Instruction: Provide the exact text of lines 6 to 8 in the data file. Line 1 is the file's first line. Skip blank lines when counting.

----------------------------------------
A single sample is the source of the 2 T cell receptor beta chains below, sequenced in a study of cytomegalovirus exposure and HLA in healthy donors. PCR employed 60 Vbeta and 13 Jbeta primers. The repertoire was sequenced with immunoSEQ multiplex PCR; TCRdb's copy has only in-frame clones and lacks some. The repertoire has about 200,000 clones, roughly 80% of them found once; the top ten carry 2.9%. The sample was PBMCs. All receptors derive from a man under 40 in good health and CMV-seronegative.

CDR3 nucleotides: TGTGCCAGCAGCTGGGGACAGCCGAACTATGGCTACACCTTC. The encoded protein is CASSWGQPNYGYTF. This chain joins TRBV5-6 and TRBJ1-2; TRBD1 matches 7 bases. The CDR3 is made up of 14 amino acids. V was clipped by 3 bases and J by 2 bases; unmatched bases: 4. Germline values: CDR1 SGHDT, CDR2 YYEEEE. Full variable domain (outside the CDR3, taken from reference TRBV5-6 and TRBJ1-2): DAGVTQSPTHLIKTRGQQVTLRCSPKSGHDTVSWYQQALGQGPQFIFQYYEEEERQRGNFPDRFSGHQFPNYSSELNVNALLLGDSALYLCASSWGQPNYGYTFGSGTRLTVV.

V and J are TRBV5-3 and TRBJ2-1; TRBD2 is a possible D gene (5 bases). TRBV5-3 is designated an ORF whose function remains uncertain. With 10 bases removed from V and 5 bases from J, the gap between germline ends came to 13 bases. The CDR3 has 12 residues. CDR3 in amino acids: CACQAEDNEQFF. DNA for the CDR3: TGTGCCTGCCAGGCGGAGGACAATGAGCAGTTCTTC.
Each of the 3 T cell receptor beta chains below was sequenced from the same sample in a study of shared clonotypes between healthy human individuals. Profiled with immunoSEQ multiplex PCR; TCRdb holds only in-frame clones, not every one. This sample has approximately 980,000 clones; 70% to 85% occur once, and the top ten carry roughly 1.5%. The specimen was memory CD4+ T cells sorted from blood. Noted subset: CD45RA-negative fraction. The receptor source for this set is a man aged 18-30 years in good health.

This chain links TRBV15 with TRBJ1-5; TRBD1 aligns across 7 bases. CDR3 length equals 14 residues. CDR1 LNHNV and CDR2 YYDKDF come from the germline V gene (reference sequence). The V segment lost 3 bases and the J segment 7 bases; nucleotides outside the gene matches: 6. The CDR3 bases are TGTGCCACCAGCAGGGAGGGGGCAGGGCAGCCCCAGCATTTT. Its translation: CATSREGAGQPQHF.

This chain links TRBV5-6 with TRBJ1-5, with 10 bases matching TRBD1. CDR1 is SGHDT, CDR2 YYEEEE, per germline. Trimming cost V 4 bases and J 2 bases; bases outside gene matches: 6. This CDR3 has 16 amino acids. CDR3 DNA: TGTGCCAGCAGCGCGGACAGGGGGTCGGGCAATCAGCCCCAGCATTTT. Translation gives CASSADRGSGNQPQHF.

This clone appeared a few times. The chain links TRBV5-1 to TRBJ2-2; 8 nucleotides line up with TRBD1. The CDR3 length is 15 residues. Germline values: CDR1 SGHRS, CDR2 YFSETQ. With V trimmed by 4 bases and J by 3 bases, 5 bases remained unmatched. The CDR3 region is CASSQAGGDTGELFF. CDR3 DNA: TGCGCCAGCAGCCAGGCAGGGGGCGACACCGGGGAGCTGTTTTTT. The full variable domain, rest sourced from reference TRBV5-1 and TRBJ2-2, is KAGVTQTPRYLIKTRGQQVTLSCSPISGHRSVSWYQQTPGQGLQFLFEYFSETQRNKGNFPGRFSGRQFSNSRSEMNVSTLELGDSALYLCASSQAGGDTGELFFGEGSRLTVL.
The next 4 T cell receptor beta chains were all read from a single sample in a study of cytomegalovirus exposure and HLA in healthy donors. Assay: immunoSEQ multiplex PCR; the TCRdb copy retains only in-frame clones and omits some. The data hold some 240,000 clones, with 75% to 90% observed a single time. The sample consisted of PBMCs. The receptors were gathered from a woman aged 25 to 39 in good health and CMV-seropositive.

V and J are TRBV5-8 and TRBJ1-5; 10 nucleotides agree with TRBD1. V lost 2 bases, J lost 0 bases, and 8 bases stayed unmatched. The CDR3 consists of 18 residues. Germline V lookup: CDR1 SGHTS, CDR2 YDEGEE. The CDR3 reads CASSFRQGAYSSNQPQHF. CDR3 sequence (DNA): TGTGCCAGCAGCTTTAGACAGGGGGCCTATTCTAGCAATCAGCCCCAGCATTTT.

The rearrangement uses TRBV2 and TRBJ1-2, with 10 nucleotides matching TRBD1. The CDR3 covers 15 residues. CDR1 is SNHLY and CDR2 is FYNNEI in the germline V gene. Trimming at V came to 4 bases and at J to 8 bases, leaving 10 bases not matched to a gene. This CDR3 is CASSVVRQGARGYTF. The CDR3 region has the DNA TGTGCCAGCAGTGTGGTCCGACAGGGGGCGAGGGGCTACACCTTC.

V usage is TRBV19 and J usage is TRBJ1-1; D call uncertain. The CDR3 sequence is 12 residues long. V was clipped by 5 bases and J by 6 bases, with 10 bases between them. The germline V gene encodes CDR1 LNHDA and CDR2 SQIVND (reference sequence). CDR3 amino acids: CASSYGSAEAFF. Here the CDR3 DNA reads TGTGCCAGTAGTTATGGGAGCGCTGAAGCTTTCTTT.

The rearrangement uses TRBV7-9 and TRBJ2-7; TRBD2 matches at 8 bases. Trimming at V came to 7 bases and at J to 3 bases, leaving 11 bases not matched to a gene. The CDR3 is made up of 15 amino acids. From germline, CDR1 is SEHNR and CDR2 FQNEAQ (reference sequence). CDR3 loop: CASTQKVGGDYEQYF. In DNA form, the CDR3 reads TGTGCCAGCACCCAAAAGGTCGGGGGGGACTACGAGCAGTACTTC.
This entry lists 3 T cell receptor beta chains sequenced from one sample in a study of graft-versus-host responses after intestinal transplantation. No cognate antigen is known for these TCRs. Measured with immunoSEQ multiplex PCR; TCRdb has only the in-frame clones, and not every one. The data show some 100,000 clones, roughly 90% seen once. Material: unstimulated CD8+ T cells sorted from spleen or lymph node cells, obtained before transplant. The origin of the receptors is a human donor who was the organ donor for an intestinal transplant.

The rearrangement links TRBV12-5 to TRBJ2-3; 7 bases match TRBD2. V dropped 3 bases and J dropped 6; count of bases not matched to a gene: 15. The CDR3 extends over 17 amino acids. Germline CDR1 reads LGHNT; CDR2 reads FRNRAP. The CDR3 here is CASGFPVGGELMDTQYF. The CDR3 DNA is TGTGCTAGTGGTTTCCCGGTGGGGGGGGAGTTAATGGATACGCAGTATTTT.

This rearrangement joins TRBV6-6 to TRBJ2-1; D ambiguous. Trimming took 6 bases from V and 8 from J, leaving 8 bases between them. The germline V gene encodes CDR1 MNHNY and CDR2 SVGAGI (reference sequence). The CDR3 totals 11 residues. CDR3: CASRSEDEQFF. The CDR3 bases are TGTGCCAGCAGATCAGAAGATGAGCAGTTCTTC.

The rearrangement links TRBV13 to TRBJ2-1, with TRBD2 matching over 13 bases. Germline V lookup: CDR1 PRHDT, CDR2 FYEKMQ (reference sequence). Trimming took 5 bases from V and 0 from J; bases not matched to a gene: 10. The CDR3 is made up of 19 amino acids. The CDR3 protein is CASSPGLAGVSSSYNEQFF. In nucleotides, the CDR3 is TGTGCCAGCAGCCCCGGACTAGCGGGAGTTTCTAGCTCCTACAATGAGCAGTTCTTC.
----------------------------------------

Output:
This chain links TRBV5-6 with TRBJ1-5, with 10 bases matching TRBD1. CDR1 is SGHDT, CDR2 YYEEEE, per germline. Trimming cost V 4 bases and J 2 bases; bases outside gene matches: 6. This CDR3 has 16 amino acids. CDR3 DNA: TGTGCCAGCAGCGCGGACAGGGGGTCGGGCAATCAGCCCCAGCATTTT. Translation gives CASSADRGSGNQPQHF.

This clone appeared a few times. The chain links TRBV5-1 to TRBJ2-2; 8 nucleotides line up with TRBD1. The CDR3 length is 15 residues. Germline values: CDR1 SGHRS, CDR2 YFSETQ. With V trimmed by 4 bases and J by 3 bases, 5 bases remained unmatched. The CDR3 region is CASSQAGGDTGELFF. CDR3 DNA: TGCGCCAGCAGCCAGGCAGGGGGCGACACCGGGGAGCTGTTTTTT. The full variable domain, rest sourced from reference TRBV5-1 and TRBJ2-2, is KAGVTQTPRYLIKTRGQQVTLSCSPISGHRSVSWYQQTPGQGLQFLFEYFSETQRNKGNFPGRFSGRQFSNSRSEMNVSTLELGDSALYLCASSQAGGDTGELFFGEGSRLTVL.
The next 4 T cell receptor beta chains were all read from a single sample in a study of cytomegalovirus exposure and HLA in healthy donors. Assay: immunoSEQ multiplex PCR; the TCRdb copy retains only in-frame clones and omits some. The data hold some 240,000 clones, with 75% to 90% observed a single time. The sample consisted of PBMCs. The receptors were gathered from a woman aged 25 to 39 in good health and CMV-seropositive.